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Parkinson’s Disease

Dr. K. Y. Iyer

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Cause:
There are many theories about the cause of Parkinson’s disease. Until recently, the prevailing theory held that one or more environmental factors caused the disease. Some people have an inherited susceptibility to the disease that may be influenced by environmental factors. Strong familial inheritance of the chromosome - 4 gene is the first evidence that a gene alteration alone may lead to Parkinson’s disease in some people.

As we age, particularly into our later years, apana vayu accumulates (sanchaya) and may become aggravated (prakopa). This leads to the constipation so commonly seen in the elderly. When this is combined with a vata increasing lifestyle and constitutional tendencies, the stage is set for vata to overflow (prasara) into circulation. Overflow causes vyana vayu to become disturbed within the rasa dhatu. Systemic signs of vata disturbance occur, such as dryness of the membranes of the body. Vata may relocate (sthana samsraya) to any dhatus that are weak. When a preexisting weakness resides in the tissue of the brain, this becomes the site of relocation and thus we have a condition of vata (prana, samana and vyana) in the majja dhatu, damaging portions of the brain stem and causing altered coordination and tremors. Additional components of the pathology which are commonly present include vata (vyana) entering mamsa dhatu causing muscle rigidty and prana kshaya (diminished prana) in the manovaha srota causing dpression.

In addition, kapha appears to be diminished in the majja dhatu in these patients. An increase in vata dries out kapha (cellular structure) in the susceptible region of the majj dhatu (brain stem). This creates an open space inviting vata to become vitiated. While the condition has a predominantly vata pathology, pitta can also play an important role in the samprapti (pathology) as its heat can burn out the celluar structure causing kapha kshaya (diminished kapha) in the majja dhatu, creating the original weakness in the brain stem. Hence personalities based in fear (vata) and intensity (pitta) are most predisposed to this condition and those of kapha nature are the most naturally protected.

Medical Pathology
Medical research has determined the cause of the condition to be a loss of function of specialized cells in the brain stem which stimulate the production of the neurotransmitter, dopamine. The cause of the functional disturbance is not known. It is known that Parkinson’s disease can occur secondarily to several known causes including the ingestion of anti-psychotic drugs such as reserpine. (Reserpine is a plant alkaloid derivative of the Indian herb Sarpagandha or Rauwolfia Serpentina.

These drugs block the action of dopamine on the brain even though normal levels are present. In addition, carbon monoxide and maganese poisoning can instigate the condition as well as other brain tissue abnormalities such as tumors and infarcts. Finally, drug abusers injecting N-MPTP or Meperidine (1-menthyl-4-phenyl-1,2,5,6-tetra hydropyridine (1,3,7).), can cause a form of the disease which has a sudden onset and is irreversible.

Signs and Symptoms
The first symptom of Parkinson’s disease is tremor (trembling or shaking) of a limb, especially when the body is at rest. Tremor often begins on one side of the body, frequently in one hand. Other symptoms include slow movement (bradykinesia), an inability to move (akinesia), rigid limbs, a shuffling gait, and a stooped posture. People with Parkinson’s disease often show reduced facial expressions and speak in a soft voice. The disease also causes depression, personality changes, dementia, sleep disturbances, speech impairments, or sexual difficulties. Severity of Parkinson’s symptoms tends to worsen over time.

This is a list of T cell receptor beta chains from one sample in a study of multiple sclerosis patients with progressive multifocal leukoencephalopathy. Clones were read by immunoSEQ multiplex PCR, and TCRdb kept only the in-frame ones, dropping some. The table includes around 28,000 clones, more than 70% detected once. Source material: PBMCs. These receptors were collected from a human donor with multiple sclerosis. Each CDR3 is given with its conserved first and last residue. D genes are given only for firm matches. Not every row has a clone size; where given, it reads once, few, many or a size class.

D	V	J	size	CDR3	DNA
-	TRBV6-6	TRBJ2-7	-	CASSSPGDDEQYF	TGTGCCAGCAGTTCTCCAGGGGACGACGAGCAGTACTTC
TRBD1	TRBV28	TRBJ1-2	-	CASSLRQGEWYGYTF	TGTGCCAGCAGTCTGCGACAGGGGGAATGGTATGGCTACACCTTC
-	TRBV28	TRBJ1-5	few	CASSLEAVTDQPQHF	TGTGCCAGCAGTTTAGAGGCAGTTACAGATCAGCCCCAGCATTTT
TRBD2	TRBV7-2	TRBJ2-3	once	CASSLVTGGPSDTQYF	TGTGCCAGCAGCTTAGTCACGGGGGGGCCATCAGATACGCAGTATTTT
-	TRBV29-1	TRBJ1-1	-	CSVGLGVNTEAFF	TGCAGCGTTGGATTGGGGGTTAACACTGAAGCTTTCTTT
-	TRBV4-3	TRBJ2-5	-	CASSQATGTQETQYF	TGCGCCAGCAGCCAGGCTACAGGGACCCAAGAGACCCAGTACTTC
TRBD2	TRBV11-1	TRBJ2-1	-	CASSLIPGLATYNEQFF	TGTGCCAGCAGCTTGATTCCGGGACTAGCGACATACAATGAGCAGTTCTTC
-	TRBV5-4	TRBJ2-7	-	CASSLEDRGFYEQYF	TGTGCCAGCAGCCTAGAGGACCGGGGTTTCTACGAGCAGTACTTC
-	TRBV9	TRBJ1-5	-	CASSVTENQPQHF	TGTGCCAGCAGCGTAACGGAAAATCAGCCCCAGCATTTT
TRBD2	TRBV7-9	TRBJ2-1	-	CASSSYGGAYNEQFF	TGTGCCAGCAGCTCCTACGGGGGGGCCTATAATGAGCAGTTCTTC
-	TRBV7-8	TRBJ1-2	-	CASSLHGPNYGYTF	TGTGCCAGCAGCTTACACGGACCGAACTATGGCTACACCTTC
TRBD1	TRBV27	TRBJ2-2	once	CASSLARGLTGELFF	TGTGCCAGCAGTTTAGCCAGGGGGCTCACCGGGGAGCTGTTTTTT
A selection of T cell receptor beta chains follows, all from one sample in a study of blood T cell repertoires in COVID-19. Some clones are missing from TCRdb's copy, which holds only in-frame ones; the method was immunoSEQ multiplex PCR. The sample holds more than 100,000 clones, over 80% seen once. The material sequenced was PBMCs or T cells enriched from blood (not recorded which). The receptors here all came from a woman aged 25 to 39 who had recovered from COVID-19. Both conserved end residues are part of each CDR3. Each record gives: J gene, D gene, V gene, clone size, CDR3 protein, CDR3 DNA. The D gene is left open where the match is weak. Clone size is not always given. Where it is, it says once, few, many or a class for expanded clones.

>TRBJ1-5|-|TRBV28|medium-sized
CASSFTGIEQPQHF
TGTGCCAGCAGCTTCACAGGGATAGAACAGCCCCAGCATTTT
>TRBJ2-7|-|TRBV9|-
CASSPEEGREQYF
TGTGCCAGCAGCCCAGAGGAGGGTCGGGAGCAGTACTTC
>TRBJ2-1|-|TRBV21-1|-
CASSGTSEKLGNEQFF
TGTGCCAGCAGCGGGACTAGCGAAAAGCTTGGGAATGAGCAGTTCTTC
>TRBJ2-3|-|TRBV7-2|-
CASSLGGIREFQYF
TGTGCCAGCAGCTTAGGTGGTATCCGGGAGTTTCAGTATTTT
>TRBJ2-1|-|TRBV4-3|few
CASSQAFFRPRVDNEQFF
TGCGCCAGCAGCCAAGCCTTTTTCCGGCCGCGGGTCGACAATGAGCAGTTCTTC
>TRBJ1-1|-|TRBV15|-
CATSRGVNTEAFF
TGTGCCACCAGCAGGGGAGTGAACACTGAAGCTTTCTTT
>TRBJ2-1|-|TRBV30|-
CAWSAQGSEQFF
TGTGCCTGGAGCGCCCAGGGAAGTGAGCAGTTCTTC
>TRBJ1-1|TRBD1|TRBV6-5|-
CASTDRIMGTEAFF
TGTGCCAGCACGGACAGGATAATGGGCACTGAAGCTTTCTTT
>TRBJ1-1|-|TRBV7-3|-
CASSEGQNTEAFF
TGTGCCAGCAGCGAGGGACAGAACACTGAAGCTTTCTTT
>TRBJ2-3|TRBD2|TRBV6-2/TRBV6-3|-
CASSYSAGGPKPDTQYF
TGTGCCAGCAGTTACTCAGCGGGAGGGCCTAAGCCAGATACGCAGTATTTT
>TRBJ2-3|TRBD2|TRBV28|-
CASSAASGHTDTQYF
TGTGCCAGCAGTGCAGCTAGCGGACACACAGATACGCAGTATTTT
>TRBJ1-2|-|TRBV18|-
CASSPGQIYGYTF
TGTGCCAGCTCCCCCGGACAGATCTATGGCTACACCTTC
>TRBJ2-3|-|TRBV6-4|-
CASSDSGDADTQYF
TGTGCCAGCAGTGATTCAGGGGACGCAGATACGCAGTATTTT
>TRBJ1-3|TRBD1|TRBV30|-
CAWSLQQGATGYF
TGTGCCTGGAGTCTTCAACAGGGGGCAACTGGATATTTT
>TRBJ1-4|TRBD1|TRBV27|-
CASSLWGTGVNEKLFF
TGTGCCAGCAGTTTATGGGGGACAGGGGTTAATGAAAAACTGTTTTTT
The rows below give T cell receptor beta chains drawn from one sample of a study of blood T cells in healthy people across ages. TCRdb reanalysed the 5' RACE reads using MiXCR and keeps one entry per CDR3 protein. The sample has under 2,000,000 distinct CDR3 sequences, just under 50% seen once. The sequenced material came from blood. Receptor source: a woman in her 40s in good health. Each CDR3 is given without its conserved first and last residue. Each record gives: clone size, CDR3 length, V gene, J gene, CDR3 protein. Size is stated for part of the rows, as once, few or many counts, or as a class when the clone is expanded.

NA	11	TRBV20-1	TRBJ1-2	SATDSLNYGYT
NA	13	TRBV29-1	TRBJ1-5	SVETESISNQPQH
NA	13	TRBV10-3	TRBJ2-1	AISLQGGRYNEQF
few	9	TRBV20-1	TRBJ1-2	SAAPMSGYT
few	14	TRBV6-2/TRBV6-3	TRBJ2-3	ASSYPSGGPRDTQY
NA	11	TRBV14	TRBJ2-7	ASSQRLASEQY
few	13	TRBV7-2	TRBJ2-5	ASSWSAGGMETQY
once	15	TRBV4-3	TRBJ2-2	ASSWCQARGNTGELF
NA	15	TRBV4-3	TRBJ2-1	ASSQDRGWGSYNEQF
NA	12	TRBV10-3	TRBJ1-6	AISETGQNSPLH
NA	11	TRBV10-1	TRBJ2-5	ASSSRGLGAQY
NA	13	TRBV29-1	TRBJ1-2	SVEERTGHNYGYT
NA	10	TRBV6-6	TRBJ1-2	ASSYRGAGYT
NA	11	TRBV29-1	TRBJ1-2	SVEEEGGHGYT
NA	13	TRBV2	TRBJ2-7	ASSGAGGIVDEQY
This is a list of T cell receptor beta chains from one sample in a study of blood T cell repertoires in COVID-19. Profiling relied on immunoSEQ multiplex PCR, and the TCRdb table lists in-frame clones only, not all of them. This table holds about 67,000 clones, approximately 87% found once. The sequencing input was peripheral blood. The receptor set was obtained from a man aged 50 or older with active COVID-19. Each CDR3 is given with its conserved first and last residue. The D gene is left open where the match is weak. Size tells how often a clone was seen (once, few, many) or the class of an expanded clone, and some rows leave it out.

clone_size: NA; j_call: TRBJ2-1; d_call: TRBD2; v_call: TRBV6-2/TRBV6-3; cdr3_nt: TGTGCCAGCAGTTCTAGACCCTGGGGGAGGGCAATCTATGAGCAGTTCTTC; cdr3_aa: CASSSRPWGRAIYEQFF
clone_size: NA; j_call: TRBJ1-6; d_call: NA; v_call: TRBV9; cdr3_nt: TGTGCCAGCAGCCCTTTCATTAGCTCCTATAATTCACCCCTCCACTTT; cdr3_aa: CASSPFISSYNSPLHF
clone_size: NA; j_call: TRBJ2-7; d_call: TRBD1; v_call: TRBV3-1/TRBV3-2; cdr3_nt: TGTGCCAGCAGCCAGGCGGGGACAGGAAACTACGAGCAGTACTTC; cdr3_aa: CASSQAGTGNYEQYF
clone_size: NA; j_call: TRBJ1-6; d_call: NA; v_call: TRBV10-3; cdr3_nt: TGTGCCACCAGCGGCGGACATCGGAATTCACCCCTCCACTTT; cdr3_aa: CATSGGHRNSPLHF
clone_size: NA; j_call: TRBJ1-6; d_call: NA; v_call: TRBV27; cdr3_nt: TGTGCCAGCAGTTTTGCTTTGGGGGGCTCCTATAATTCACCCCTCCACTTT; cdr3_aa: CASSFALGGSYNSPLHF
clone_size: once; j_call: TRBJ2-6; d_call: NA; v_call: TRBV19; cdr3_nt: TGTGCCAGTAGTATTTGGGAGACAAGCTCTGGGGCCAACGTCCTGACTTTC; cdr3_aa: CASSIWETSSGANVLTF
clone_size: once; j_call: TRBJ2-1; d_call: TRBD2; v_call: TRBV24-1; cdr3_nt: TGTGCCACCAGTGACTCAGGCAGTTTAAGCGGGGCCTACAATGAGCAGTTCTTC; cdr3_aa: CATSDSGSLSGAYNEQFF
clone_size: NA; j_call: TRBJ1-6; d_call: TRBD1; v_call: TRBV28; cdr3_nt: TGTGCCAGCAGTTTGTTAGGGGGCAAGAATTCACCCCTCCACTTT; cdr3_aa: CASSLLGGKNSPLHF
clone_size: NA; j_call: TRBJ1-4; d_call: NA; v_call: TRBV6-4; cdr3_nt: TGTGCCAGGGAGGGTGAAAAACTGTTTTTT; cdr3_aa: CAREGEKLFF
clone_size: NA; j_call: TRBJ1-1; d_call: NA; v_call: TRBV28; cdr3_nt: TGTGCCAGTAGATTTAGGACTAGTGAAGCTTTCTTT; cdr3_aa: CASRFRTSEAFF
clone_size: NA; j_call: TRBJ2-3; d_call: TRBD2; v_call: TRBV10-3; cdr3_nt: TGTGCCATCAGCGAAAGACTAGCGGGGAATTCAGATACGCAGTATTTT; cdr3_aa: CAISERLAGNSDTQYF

The most common recognizable symptom of Parkinson’s disease is known as a “pill rolling tremor.” In this condition, the thumb and fingers move uncontrollably in a manner resembling the rolling of a pill between the fingers. Tremors most commonly appear in the hands, arms and legs, though other areas may be affected.

Small movements of the hands and fingers may eventually be difficult. This condition called micrographia, can make ordinary daily activities such as buttoning a shirt very difficult.

Another symptom is stambha (rigidity), in which movement becomes slow and difficult to initiate. Patients usually have to look at their feet to begin, shuffle forward to and occasionally, inadvertently break into a trot (festination). The arms do not swing in coordination with the usual stride. The face may appear without expression (mask face), dull or depressed, though no depression may be present. Reduced blinking is an early symptom. The voice becomes monotone and expressionless, further causing some to mistake this as depression. Fifty percent of patients will develop dementia- (1)Vishada (depression), can accompany the disease but the symptoms of mask face and monotone voice occur as a part of Parkinson’s disease and should not be confused with depression.

Upon examination, passive movements of the limbs, produces what is commonly called, “cogwheel rigidity.” This is an unconscious resistance to passive motion causing the limb to move with irregular starts and stops or a ratchet type motion. Sensory examination and reflexes are usually normal. Other signs of autonomic nervous system dysfunction may or may not be present, including orthostatic hypotension, constipation and urinary hesitancy.

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